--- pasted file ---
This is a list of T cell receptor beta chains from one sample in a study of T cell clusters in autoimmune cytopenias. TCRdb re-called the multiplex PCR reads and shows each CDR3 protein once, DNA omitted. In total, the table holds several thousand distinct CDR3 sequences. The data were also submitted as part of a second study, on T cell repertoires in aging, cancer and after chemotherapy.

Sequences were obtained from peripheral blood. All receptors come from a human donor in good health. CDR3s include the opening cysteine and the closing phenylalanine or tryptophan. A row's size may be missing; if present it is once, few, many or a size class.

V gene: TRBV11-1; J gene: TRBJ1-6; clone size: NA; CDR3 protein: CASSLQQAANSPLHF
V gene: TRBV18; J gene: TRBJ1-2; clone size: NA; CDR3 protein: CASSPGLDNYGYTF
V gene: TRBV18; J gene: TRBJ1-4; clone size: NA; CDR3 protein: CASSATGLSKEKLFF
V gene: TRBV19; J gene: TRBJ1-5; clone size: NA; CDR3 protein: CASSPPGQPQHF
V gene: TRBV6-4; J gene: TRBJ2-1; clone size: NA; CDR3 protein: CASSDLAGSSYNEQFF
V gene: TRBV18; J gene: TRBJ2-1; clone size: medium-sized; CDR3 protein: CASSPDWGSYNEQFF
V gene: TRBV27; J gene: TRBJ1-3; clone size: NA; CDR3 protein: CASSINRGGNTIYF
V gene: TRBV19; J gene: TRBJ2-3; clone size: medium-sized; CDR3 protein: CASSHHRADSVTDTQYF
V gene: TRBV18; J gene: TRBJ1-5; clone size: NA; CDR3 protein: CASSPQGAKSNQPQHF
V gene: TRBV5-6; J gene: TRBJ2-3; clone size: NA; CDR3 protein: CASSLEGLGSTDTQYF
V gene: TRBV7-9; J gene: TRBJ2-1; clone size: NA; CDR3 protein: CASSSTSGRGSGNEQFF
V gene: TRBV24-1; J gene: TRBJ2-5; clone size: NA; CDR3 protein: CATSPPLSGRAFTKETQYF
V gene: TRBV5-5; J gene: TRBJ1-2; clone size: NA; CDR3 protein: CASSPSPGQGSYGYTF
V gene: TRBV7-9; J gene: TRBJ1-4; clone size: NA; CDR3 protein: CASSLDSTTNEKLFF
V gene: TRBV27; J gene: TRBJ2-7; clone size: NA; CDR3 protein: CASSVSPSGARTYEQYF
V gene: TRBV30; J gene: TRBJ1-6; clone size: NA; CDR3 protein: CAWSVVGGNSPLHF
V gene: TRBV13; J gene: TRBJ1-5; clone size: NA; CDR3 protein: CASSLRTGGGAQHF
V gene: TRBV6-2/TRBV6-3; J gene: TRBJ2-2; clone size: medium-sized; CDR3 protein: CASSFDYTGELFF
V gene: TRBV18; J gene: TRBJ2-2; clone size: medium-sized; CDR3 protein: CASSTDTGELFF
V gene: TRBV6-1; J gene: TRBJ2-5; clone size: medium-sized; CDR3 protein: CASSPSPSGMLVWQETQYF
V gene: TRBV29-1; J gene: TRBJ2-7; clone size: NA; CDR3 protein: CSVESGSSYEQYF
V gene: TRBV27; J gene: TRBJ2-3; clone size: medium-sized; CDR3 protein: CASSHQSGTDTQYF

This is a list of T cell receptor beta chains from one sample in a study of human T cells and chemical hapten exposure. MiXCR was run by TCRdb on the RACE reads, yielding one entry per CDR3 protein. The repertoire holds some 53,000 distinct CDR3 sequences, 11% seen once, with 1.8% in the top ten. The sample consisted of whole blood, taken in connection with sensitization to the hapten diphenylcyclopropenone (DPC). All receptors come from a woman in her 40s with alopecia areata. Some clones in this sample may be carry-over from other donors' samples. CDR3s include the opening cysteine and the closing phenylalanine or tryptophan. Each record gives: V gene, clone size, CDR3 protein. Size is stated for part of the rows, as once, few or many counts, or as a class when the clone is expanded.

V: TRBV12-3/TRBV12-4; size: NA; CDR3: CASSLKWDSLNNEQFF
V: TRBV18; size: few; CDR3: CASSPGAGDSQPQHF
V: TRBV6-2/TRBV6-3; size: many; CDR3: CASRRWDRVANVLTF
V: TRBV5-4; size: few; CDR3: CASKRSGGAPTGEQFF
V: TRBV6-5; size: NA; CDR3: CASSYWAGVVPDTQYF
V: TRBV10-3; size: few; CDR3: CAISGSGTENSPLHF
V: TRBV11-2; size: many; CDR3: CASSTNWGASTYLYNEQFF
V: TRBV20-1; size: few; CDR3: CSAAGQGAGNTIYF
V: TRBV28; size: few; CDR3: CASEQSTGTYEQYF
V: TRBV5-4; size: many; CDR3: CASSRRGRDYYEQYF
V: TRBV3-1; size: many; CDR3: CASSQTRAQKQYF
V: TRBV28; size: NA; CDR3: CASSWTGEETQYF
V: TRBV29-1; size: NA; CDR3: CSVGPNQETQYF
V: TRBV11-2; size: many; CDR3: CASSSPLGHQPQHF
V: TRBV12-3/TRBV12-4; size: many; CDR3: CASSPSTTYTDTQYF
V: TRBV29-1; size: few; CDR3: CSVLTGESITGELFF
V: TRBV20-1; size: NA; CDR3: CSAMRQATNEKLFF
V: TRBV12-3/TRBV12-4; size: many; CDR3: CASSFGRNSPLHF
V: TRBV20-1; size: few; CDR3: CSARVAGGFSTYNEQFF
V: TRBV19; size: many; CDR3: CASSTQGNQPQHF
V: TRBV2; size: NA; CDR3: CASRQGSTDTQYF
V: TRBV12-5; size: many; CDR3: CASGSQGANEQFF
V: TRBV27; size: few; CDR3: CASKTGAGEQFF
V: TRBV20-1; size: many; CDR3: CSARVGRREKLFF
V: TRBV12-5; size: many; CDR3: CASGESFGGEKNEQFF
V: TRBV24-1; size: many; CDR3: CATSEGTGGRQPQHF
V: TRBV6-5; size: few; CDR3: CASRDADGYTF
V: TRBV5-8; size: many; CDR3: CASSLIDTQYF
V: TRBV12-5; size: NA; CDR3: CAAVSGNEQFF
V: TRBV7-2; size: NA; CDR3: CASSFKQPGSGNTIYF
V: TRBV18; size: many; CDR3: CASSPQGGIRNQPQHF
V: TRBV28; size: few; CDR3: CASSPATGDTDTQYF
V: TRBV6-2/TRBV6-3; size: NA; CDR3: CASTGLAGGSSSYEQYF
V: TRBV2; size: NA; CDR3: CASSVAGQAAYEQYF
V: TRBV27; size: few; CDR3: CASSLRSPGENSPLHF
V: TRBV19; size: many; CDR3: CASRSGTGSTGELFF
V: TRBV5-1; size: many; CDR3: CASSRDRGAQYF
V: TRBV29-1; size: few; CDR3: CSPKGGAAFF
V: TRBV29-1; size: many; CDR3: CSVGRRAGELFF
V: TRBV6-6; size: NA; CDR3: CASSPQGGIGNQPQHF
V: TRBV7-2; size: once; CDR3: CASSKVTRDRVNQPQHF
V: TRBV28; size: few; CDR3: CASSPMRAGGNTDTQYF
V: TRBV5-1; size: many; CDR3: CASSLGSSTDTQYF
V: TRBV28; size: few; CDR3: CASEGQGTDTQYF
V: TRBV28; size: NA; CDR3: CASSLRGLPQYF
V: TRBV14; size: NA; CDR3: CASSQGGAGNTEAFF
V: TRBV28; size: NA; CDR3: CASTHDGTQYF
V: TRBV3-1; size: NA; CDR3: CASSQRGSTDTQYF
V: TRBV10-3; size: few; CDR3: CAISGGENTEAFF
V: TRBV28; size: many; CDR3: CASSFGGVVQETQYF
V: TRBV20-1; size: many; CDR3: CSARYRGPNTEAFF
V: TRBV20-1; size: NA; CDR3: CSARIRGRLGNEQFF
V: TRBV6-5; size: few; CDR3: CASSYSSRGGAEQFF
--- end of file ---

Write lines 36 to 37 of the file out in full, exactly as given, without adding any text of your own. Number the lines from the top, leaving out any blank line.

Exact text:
V: TRBV3-1; size: many; CDR3: CASSQTRAQKQYF
V: TRBV28; size: NA; CDR3: CASSWTGEETQYF